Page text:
Amaris Tyynismaa Has One Thing Left To Do On Her Bucket List


At this point in her career, Amaris Tyynismaa doesn't have to prove anything to anyone. 

The Montgomery Catholic High School senior has done everything there is to accomplish in her home state of Alabama, winning four straight cross country championships while racking up 20 state titles on the track over the indoor and outdoor seasons. 

There's no question she'll go down as one of the most prolific athletics in Alabama history.  

But if she's being picky, there's one thing she hasn't done, and it might be on the to-do list in 2018: Qualify for a national meet. 

"If she wants to run it, then we'll train for it and run it," said Ed Wright, who's coached Tyynismaa over the last three seasons at Montgomery Catholic. 

There's no doubt the veteran, who opens the season at No. 25 on the MileSplit50, should be ready this fall. 

Last year marked Tyynismaa's most consistent season since 2014, when she exploded out of nowhere to clip off a 16:57.00 5K time in the girls 13-14 division at the Foot Locker South Regional--the 12th best effort nationally that year. As an eighth-grader, the teenager scored five times under 18 minutes and earned her first state title in Alabama, where she produced the second fastest time of her career in 17:03.04. 

A year later, when she came back to earth slightly, Tyynismaa opted for the seeded girls race at Foot Locker South and finished 20th, exactly 10 places outside national qualifying. 

She hasn't been back since. 

But Wright said Tyynismaa has never been defined by those expectations, or of national qualifying interests. Since taking over the cross country and track and field distance programs in 2015, he's put her focus on peaking at the state championships in early November. He believes Tyynismaa's future lies far beyond high school, too. 

"With her ability, she's going to be doing this for the next five years," he said. "I don't want my kids to get burnt out worrying about nationals and all that. All of her college career will give her that exposure." 

Wright said he also puts her focus on training with quality miles over an ever-increasing volume of work. Even today, he said, Tyynismaa only produces a weekly mileage of 35-40 and opts against any kind of speed work. She's practiced with Montgomery Catholic's boys team over the last two seasons, too.

"I've never had her run over eight miles on any one stretch," Wright said. "When we do shorter runs, I want them to be quality. I don't want her legs getting beat up." 

In the interim, that transition has been a long-term play. While Tyynismaa continued to win in Alabama, many of her real breakthroughs came late in the season during sectional and state championship runs. 

Then last year happened. The now-senior ripped off a best of 17:50.51 at the Jesse Owens Classic in October, then dropped two 18:30 efforts, an 18:15.52 run at sectionals and then a state effort of 17:14.37 at the state championships on November 11.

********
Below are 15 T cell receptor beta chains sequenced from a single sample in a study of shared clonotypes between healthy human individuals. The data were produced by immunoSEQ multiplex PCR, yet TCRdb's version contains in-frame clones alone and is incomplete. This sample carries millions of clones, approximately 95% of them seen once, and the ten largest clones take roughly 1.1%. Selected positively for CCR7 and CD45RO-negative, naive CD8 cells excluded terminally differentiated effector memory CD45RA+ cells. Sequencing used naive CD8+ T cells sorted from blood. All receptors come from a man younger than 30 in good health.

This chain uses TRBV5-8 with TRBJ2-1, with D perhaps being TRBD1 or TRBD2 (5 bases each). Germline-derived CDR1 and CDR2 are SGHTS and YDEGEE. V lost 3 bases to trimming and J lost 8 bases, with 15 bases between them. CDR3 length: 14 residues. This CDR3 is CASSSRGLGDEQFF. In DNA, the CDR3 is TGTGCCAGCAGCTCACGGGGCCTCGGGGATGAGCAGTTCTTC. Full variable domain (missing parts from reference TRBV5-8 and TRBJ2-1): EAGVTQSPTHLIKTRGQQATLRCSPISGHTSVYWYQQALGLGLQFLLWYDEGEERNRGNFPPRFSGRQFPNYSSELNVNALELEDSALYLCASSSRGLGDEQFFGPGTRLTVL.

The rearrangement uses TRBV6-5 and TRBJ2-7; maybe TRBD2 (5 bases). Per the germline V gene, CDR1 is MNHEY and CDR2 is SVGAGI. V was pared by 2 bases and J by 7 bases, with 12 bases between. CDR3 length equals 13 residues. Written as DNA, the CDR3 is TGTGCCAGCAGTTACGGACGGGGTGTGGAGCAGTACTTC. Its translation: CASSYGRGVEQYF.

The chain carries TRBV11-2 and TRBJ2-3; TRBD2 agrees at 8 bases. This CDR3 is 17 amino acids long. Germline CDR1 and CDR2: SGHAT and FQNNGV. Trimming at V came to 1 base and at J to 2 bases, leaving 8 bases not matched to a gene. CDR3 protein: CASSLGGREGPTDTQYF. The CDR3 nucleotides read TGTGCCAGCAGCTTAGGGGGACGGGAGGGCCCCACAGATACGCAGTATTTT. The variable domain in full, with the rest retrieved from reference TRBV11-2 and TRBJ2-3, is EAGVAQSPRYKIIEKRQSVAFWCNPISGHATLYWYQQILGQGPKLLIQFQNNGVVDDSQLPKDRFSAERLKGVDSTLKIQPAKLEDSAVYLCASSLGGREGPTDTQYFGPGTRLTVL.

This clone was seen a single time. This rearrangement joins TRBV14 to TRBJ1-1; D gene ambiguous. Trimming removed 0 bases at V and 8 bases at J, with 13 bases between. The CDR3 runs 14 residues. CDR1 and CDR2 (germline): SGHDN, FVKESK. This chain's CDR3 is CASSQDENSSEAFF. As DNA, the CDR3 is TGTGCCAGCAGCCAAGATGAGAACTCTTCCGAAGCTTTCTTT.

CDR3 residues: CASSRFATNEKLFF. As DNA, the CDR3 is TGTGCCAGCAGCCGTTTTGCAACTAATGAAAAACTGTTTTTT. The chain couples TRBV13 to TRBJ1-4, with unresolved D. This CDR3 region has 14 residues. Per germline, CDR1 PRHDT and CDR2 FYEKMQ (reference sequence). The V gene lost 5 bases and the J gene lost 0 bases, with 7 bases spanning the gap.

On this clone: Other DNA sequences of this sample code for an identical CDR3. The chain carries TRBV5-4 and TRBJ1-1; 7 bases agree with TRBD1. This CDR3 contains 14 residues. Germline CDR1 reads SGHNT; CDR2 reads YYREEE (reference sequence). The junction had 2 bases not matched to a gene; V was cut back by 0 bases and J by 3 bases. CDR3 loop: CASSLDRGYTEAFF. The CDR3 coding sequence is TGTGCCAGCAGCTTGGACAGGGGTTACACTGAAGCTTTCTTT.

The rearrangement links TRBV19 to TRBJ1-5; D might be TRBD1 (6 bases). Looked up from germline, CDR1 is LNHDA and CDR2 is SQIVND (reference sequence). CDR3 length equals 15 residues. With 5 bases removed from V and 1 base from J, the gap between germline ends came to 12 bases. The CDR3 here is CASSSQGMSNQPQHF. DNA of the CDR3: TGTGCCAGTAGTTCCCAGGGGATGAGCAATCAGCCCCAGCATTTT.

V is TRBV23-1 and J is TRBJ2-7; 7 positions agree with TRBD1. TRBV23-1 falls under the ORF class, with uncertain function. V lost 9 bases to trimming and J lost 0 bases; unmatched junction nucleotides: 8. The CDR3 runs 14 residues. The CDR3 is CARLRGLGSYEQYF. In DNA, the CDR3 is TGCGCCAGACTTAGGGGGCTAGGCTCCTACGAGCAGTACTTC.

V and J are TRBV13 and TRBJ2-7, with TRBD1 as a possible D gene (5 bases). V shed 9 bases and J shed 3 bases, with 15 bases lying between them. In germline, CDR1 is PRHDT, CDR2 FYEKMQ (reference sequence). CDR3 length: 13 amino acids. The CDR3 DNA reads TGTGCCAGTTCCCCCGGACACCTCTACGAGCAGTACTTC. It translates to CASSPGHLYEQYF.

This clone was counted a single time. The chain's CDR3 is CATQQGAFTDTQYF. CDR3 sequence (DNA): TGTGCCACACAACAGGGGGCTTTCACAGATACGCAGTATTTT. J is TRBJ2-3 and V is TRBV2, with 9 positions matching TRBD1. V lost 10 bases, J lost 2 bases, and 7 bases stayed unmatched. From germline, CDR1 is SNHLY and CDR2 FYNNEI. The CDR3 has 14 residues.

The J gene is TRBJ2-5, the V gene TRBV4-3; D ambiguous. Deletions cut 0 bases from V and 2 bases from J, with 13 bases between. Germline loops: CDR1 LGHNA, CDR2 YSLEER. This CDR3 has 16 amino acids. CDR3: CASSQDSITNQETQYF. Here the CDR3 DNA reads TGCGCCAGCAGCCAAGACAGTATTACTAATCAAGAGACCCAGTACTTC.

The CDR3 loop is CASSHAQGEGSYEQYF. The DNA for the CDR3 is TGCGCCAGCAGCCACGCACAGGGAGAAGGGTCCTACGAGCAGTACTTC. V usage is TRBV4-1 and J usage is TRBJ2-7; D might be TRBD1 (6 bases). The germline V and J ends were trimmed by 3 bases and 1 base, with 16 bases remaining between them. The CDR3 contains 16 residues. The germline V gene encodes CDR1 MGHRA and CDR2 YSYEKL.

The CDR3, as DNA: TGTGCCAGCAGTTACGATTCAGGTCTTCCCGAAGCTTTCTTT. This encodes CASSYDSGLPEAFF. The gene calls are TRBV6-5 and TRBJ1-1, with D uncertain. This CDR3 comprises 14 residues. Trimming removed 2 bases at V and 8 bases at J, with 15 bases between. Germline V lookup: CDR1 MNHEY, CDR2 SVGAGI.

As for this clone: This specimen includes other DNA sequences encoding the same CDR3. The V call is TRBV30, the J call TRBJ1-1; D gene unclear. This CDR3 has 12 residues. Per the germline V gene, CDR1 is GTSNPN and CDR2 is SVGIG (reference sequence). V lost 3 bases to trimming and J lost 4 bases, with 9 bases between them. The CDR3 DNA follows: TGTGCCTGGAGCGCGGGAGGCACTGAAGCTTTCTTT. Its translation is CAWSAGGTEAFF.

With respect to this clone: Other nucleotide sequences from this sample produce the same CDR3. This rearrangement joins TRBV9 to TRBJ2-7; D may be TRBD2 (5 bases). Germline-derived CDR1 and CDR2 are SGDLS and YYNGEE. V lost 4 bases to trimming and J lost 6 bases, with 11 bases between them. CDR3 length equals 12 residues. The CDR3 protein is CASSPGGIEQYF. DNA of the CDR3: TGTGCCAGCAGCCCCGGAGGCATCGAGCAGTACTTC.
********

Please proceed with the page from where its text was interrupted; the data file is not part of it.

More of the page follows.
It was the third fastest time of her career. 

Wright believes dominoes began to fall into place. 

When he took over the track program, the stance he heard from Tyynismaa over and over was that she wanted to be a "two-miler." He agreed, but then added a qualifier: "I'm going to put you in the 100 and 200, too." 

Since that moment, Tyynismaa hasn't had a bad career at shorter distances, either. She split 13.8 seconds in the 100m and 28.46 in the 200m in 2015 as a freshman and then took up more work in the 400m, where she's cut down from 61 seconds down to 58. This past spring, she was eighth at the state meet in 59.96. 

"I wanted her to see how fast she really was," Wright said. 

But there was a larger point, too. 

"She's more versatile than just being able to run the longer distances," he said. "With her times in the 5K, I believed she could run anything."

Tyynismaa is coming off her best track season yet. She won gold in the 800m (2:13.60), 1600m (4:57.42) and 3200m (10:45.05), and secured career best times in every single race at the state level. 

Then in July, she opened up the cross country season with an All-Star race in Montgomery, splitting 19:12.50.

At this point in her career, Tyynismaa has won all but three regular season meets over her cross country career. But perhaps there's something larger motivating the senior this fall. And it's a thought that's relatable for any athlete striving for more: Just where do I stack up against counterparts nationwide?

"I think she's mentally prepared for it," Wright said. "She runs best when she's happy, if that makes any sense." 

This also helps: Wright makes sure his athletes understand the stakes in every single race. 

"They own their own results," he said. "And Amaris has bought into that. She owns is the one to do it. I will put her up against anybody, anytime, anywhere. She's going to do what she wants to do." 

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Contact MileSplit National producer Cory Mull at cory.mull@flosports.tv or Tweet at him @bycorymull

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